The beginning of a new year is always a great time to start moving your career in a better direction. It’s pretty common that at that time many employees set Workplace and Career New Year’ s Resolutions.
This is also the time for looking back on what you achieved last year, what failures you faced and what lessons you learned. Based on that many of us start planning their career paths all over again.
But can you actually plan it? Does a strict career path limit your perspective? Or maybe it’s just pointless since we are unable to control external factors that affect us?
The plan is essential
Dwight Eisenhower once said that “plans are nothing; planning is everything”. He clearly meant that plan is something static and might undergo modifications so may end up getting completely abandoned . On the other hand, planning is something more dynamic, unpredictable and is more focused on uncertainty. The career path is also sort of a plan. For me, planning your career path is a conscious and ongoing process of setting goals based on the analysis of the current situation and our actual needs. Mostly, it’s like taking the middle way between reality and visions. So it’s good to have it but sometimes we need to be flexible enough to go with the flow when necessary.
The only constant thing is change
Once you define your career path do you actually stick to it? Given the present condition of the economy and still so much uncertainty in the air I think that for most of us it’s hardly possible. The labor market demands often set the rules and trends. It’s estimated that employees change their jobs on average every three years. It turns out we are no longer life-long loyal to one employer, like our parents used to be, working for the same company for 25 years. Many people also acquire new qualifications and change professions every few years, which is a complete makeover of their career path.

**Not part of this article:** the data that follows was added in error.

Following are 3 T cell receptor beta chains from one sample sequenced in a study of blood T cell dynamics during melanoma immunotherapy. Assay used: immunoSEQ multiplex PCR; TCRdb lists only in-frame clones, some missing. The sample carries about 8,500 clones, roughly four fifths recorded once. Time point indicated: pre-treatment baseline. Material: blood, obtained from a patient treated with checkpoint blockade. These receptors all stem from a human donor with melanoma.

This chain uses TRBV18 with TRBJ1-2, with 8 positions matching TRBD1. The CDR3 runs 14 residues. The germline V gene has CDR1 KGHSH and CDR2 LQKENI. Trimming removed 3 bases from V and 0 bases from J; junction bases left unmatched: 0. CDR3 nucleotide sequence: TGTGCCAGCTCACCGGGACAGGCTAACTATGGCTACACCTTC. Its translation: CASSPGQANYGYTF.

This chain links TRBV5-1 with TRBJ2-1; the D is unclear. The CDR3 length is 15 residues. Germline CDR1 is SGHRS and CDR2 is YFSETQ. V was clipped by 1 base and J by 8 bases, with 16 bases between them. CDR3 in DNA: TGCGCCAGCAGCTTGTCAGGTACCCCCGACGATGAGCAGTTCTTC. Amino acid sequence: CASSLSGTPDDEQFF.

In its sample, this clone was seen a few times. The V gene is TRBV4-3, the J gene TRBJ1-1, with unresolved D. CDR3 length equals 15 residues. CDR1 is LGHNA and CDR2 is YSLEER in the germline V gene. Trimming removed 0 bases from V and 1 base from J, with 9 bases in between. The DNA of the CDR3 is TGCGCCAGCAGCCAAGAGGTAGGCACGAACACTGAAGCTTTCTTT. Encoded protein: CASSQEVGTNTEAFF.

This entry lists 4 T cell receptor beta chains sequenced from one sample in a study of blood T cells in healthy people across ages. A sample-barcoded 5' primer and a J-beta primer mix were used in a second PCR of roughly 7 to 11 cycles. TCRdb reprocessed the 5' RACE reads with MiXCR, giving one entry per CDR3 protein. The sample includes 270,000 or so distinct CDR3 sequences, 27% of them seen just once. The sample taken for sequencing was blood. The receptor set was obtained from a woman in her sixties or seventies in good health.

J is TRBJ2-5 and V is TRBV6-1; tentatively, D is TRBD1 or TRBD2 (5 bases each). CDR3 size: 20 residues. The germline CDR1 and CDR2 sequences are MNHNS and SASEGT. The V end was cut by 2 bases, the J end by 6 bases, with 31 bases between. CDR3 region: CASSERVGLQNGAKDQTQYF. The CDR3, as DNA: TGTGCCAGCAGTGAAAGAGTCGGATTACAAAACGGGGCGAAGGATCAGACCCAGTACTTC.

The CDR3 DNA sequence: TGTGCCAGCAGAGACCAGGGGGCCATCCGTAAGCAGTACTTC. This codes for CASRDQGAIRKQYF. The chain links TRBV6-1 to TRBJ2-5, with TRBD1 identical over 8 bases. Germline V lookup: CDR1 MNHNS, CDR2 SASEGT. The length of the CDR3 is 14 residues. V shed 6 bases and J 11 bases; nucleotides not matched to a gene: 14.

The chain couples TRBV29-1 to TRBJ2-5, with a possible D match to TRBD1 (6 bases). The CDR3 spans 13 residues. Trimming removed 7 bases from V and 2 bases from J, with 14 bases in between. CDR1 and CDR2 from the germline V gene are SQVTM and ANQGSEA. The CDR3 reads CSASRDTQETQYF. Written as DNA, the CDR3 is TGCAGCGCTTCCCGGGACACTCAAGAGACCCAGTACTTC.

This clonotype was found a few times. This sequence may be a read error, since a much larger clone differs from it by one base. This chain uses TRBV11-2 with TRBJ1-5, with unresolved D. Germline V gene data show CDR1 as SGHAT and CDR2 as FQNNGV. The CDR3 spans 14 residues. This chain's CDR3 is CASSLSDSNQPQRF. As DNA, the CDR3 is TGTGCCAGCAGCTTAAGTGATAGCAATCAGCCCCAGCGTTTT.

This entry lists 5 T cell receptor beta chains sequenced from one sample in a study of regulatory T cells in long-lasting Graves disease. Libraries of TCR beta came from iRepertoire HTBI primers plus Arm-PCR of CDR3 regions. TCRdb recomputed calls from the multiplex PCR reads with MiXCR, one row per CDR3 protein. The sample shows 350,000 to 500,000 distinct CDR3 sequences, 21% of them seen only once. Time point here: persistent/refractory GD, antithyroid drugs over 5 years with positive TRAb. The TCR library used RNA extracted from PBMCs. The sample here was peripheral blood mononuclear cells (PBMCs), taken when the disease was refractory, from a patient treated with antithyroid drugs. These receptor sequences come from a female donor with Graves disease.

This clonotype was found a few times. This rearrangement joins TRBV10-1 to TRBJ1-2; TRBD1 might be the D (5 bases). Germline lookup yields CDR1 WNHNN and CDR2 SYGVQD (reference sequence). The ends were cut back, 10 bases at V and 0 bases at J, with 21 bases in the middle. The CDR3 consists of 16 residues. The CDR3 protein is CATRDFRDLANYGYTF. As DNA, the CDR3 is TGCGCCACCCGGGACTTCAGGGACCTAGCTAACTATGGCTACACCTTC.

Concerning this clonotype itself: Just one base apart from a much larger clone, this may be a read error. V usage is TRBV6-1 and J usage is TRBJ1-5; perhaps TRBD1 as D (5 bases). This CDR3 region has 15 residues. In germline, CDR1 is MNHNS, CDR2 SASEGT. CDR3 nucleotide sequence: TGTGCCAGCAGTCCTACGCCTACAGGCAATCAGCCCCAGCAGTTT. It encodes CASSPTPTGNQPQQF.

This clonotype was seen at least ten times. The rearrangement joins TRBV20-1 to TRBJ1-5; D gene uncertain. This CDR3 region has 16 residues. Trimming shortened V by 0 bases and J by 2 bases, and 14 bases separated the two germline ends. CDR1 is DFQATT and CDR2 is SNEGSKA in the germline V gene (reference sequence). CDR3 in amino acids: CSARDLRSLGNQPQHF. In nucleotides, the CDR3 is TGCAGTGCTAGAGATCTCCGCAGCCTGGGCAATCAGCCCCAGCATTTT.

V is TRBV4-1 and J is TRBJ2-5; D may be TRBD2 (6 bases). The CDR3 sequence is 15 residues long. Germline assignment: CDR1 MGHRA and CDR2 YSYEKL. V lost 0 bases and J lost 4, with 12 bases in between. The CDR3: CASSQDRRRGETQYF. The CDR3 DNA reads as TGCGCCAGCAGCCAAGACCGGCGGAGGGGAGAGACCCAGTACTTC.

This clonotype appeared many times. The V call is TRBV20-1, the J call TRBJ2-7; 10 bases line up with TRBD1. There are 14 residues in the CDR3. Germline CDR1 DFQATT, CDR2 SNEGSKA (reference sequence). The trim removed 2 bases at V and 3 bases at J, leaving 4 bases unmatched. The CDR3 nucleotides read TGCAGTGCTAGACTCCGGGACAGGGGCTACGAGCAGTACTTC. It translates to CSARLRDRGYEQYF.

If you don’t know where you are going you will probably get somewhere else
You will never feel accomplished if you don’t know what gives you satisfaction in the professional life. Having a specific and measurable goal is quite essential. It gives us the sense of direction and keeps us on the right track while making important career decisions.
In my company, at performance reviews we always ask people what they aim for? What competences they would like to develop in the upcoming months? How they see themselves in the near future? And how we can help them realize these goals. Very often they don’t know. They say: ” I haven’t given it much thought” or ” We will see what life brings, it depends on the projects”. They have no plan, they don’t feel the need to specialize in anything specific.
Credit to countrywrobel.blox.pl
When I interview software developers I often ask why they chose this particular technology, or why they decided to learn some of the listed skills. Some of them just shrug and say they don’t know, their choice was based on the current company needs, on the project they were working on etc. Their choice was purely incidental and had nothing to do with the plan.
No wonder, sometimes when there are no projects that fit your dreams developers have to work on the ones that are to be done and can’t afford to be too fussy. Some can be very determined and they know exactly what they want. They follow projects which they are interested in and are quite employer independent. If they feel they are wandering off their career and development path they quickly look around for the new projects that are in line with their dreams.
But I feel this is only a handful of developers who are so ambitious and determined. Most of them are great loyal soldiers who act on orders and go with the company flow.
Planning the career path is pointless
Many psychologists claim that most of the important decisions are based on fleeting emotions. It’s like choosing the best partner for life or a cozy apartment. You don’t check them against a table with the requirements. Usually, you enter the apartment and you feel this is the right place, this is my future home. Choosing the career destination is often similar.
You are studying architecture for five years, then start your first job and you feel the atmosphere of the office smothers you. Then you find your passion: parachuting. You start taking bird’s eye view pictures from while parachuting. The photos can be used for visualizations in building designs. And suddenly you realize this is it. The thing you feel passionate about and you want to invest all your energy resources into it.
No decision is also some decision
We don’t realize that our plans are often shaped by the environment we are in, by our bosses, current trends, market demand, friends and the family. Often we yield to the pressure of getting promoted to the manager’s position because this is what everybody tells you is natural step after so many years of experience. But be careful. It this really what you want? Do you realize all the implications of this change?
Define your priorities first and then make a decision.
In my next post I will provide some useful advice on how to effectively define your goals and plan career path in a healthy way.
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